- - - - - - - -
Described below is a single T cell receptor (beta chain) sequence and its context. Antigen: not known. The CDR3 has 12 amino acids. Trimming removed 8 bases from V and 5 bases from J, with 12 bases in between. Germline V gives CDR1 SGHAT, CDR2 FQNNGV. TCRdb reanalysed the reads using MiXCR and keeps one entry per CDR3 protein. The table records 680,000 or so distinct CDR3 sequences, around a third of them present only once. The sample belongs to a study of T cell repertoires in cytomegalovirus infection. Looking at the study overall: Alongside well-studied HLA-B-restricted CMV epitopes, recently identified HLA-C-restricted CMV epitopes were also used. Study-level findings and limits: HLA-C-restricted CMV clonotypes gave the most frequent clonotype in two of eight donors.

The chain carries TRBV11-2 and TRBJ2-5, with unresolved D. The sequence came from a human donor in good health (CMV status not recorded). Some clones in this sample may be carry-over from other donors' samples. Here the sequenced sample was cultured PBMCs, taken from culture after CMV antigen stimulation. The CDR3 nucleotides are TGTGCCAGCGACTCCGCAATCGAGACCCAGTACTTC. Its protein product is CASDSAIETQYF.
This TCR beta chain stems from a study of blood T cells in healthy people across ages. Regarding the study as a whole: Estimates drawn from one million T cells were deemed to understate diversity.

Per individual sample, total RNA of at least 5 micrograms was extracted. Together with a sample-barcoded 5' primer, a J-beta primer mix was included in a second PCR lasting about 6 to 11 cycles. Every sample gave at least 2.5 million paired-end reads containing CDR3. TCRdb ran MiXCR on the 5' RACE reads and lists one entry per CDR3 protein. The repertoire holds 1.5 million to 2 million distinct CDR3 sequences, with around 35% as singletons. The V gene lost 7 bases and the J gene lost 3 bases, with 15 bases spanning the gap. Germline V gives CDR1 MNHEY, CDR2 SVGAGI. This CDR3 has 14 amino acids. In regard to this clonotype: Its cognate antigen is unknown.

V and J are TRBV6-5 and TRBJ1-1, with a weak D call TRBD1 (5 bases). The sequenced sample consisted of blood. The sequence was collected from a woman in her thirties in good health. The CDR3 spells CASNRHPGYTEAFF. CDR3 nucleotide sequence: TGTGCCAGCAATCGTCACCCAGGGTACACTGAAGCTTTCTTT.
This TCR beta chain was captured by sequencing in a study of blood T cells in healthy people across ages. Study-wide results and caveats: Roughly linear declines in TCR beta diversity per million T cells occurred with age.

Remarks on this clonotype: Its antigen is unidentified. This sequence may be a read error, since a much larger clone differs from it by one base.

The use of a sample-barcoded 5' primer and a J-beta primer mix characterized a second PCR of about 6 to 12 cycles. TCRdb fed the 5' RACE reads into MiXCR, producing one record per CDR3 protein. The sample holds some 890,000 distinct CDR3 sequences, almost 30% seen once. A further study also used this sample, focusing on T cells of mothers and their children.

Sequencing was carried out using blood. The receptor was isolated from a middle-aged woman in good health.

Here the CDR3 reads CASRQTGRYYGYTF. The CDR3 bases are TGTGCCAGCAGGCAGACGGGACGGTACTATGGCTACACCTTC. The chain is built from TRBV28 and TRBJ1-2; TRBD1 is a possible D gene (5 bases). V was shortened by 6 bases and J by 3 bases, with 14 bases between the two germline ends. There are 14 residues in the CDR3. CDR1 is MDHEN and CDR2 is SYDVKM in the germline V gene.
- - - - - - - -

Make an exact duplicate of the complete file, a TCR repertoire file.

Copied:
Described below is a single T cell receptor (beta chain) sequence and its context. Antigen: not known. The CDR3 has 12 amino acids. Trimming removed 8 bases from V and 5 bases from J, with 12 bases in between. Germline V gives CDR1 SGHAT, CDR2 FQNNGV. TCRdb reanalysed the reads using MiXCR and keeps one entry per CDR3 protein. The table records 680,000 or so distinct CDR3 sequences, around a third of them present only once. The sample belongs to a study of T cell repertoires in cytomegalovirus infection. Looking at the study overall: Alongside well-studied HLA-B-restricted CMV epitopes, recently identified HLA-C-restricted CMV epitopes were also used. Study-level findings and limits: HLA-C-restricted CMV clonotypes gave the most frequent clonotype in two of eight donors.

The chain carries TRBV11-2 and TRBJ2-5, with unresolved D. The sequence came from a human donor in good health (CMV status not recorded). Some clones in this sample may be carry-over from other donors' samples. Here the sequenced sample was cultured PBMCs, taken from culture after CMV antigen stimulation. The CDR3 nucleotides are TGTGCCAGCGACTCCGCAATCGAGACCCAGTACTTC. Its protein product is CASDSAIETQYF.
This TCR beta chain stems from a study of blood T cells in healthy people across ages. Regarding the study as a whole: Estimates drawn from one million T cells were deemed to understate diversity.

Per individual sample, total RNA of at least 5 micrograms was extracted. Together with a sample-barcoded 5' primer, a J-beta primer mix was included in a second PCR lasting about 6 to 11 cycles. Every sample gave at least 2.5 million paired-end reads containing CDR3. TCRdb ran MiXCR on the 5' RACE reads and lists one entry per CDR3 protein. The repertoire holds 1.5 million to 2 million distinct CDR3 sequences, with around 35% as singletons. The V gene lost 7 bases and the J gene lost 3 bases, with 15 bases spanning the gap. Germline V gives CDR1 MNHEY, CDR2 SVGAGI. This CDR3 has 14 amino acids. In regard to this clonotype: Its cognate antigen is unknown.

V and J are TRBV6-5 and TRBJ1-1, with a weak D call TRBD1 (5 bases). The sequenced sample consisted of blood. The sequence was collected from a woman in her thirties in good health. The CDR3 spells CASNRHPGYTEAFF. CDR3 nucleotide sequence: TGTGCCAGCAATCGTCACCCAGGGTACACTGAAGCTTTCTTT.
This TCR beta chain was captured by sequencing in a study of blood T cells in healthy people across ages. Study-wide results and caveats: Roughly linear declines in TCR beta diversity per million T cells occurred with age.

Remarks on this clonotype: Its antigen is unidentified. This sequence may be a read error, since a much larger clone differs from it by one base.

The use of a sample-barcoded 5' primer and a J-beta primer mix characterized a second PCR of about 6 to 12 cycles. TCRdb fed the 5' RACE reads into MiXCR, producing one record per CDR3 protein. The sample holds some 890,000 distinct CDR3 sequences, almost 30% seen once. A further study also used this sample, focusing on T cells of mothers and their children.

Sequencing was carried out using blood. The receptor was isolated from a middle-aged woman in good health.

Here the CDR3 reads CASRQTGRYYGYTF. The CDR3 bases are TGTGCCAGCAGGCAGACGGGACGGTACTATGGCTACACCTTC. The chain is built from TRBV28 and TRBJ1-2; TRBD1 is a possible D gene (5 bases). V was shortened by 6 bases and J by 3 bases, with 14 bases between the two germline ends. There are 14 residues in the CDR3. CDR1 is MDHEN and CDR2 is SYDVKM in the germline V gene.